09 April 2006
MIA On DVD: "Slithis", Tommy Smothers...
The Cinematical Seven have posted a fun article on a rare handful of significant (well, that's a matter of opinion...) 80s horror films that have somehow evaded DVD release--which is amazing when you consider that a mere six+ years into the format the studios are already double-and-triple dipping on catalogue titles until the Blu-Ray/HD Wars have been waged, and won. Among the titles: some truly essential stuff like Stuart Gordon's gonzo Lovecraft pastiche "From Beyond" and Lewis Teague's "Alligator" (written by John Sayles and featuring a great performance by Robert Forster), as well as amusing programmers like "Student Bodies" and Paramount's SNL/SCTV vet-heavy B-pic/clip show "It Came From Hollywood" (I remember John Candy clad in angora in an ode to "Glen Or Glenda") and Greydon Clark's "Predator"-lite opus "Without Warning". Topping the list is Fred Dekker's delightful space-slugs-n-zombies howl "Night Of The Creeps"--"Slither"s poppa, basically--and his charming followup "The Monster Squad", still one of the best kidflicks ever, IMHO.
To this list I would add Stephen Traxler's 1978 shocker-wannabe "Slithis", aka "Spawn Of The Slithis" (which I saw as a youngster on a double bill with, I think, "The Clones Of Bruce Lee), and Alfred Sole's slasher spoof (yes, another one, but one of the first!) "Pandemonium", aka "Thursday The 12th". "Slithis" was your basic Pollution Is Eeeevil allegory in which radioactive sludge (actually, an “infinitesimal” amount according to the onscreen science dude) dumped into the ocean gives birth to a hulking rubber doofus that terrorizes Venice Beach, CA. "Pandemonium", from the director of "Alice, Sweet Alice" and "Tanya's Island", was a Canadian tax shelter product that featured bit roles for Judge Reinhold and Phil Hartman and a major turn for Tommy Smothers, who portrayed a dedicated RCMP officer investigating a series of coed murders at It Had To Be University (admit it, that's funny), along with partners Paul Reubens and Bob, his horse.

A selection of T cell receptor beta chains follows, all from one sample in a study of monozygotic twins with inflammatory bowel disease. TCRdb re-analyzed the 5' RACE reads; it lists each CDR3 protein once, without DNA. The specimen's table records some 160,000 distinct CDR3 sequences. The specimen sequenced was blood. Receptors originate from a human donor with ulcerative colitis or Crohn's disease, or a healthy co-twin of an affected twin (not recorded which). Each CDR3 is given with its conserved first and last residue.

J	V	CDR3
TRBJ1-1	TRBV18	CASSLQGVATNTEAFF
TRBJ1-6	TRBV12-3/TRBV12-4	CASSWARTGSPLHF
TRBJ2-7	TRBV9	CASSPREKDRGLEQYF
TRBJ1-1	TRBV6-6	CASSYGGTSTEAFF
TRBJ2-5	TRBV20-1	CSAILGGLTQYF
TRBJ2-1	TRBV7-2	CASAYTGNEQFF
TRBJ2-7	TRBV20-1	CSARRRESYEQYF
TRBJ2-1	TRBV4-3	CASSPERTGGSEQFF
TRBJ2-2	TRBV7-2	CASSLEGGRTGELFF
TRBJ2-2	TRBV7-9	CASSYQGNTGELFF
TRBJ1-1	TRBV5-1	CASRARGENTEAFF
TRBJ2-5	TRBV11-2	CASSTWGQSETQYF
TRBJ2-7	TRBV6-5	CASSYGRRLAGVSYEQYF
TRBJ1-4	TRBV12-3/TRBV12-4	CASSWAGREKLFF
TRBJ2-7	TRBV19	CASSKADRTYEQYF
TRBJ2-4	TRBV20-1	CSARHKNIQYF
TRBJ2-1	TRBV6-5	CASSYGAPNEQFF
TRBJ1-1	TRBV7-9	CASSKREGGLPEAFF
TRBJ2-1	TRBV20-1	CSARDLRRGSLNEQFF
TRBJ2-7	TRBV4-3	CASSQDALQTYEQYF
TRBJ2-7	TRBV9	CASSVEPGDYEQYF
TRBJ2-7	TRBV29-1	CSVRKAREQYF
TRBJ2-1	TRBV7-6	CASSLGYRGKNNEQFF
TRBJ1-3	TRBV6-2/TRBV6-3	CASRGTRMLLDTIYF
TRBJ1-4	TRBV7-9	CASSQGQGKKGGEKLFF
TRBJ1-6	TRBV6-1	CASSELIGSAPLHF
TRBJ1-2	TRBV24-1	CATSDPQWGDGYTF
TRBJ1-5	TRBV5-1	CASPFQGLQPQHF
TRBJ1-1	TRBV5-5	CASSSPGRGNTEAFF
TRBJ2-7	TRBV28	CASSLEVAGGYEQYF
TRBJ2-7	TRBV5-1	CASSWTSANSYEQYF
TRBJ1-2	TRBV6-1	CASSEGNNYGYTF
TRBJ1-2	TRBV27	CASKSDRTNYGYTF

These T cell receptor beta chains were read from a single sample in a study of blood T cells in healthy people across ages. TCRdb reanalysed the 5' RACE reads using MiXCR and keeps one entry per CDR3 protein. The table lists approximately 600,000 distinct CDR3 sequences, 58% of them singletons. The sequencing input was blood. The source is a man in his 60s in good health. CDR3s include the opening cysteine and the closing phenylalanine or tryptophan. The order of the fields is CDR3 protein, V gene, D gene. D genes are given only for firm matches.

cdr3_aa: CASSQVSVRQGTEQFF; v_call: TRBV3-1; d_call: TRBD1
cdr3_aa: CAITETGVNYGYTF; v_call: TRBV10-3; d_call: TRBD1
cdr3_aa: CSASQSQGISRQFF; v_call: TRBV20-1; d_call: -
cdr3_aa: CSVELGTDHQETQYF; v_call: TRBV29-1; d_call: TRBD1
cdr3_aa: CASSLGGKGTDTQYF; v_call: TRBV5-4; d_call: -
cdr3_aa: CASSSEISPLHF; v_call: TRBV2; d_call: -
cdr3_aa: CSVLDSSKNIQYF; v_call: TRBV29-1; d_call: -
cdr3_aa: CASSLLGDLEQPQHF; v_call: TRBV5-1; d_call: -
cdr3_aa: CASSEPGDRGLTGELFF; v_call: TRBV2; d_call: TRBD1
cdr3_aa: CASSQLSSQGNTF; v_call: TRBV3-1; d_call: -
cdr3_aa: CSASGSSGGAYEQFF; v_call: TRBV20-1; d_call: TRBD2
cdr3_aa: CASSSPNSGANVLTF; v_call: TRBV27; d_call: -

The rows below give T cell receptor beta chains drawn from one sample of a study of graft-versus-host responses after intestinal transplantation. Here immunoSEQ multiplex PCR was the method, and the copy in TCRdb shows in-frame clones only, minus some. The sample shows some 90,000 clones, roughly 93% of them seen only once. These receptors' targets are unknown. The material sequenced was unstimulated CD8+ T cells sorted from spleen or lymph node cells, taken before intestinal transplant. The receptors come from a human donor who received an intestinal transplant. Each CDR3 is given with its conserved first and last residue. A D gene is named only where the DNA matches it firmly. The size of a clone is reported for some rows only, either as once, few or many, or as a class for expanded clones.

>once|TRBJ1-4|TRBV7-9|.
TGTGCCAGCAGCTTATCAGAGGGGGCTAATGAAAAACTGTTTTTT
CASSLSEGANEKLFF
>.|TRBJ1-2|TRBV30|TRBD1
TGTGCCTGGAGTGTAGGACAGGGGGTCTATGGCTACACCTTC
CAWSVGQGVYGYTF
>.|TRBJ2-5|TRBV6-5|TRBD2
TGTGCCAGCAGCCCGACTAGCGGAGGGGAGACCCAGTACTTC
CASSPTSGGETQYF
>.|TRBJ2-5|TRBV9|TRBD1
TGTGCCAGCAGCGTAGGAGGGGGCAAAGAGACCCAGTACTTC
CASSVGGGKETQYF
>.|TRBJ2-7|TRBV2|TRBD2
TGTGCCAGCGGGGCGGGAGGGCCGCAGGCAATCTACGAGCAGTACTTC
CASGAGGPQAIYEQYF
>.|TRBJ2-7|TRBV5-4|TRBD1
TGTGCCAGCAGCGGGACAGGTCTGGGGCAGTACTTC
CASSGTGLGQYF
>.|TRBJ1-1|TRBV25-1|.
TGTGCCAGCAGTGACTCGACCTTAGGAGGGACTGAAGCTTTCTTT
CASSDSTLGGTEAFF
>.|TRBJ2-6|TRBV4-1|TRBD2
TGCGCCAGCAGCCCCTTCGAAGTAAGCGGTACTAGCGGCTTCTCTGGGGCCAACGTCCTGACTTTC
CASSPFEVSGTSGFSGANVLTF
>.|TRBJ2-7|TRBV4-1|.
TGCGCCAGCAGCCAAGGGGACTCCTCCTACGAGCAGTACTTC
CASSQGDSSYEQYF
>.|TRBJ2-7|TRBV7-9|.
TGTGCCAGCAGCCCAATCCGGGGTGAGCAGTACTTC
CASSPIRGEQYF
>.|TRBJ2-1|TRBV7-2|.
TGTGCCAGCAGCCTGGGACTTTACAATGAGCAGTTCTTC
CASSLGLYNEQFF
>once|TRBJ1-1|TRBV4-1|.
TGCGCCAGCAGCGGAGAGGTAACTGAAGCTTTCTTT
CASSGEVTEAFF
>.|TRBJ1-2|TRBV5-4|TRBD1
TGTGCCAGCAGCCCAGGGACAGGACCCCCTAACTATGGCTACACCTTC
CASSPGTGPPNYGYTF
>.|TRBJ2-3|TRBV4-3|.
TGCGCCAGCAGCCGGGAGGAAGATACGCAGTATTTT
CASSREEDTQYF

While no classic, it was certainly better than National Lampoon's "Class Reunion", which come to think of it, probably deserves to be on the list, too, if for no other reason than it offers a rare lead role for one Blackie Dammit (as the killer), who in real life is the father of "Red Hot Chili Peppers" frontman Anthony Kiedias (as well as the president of his fan club).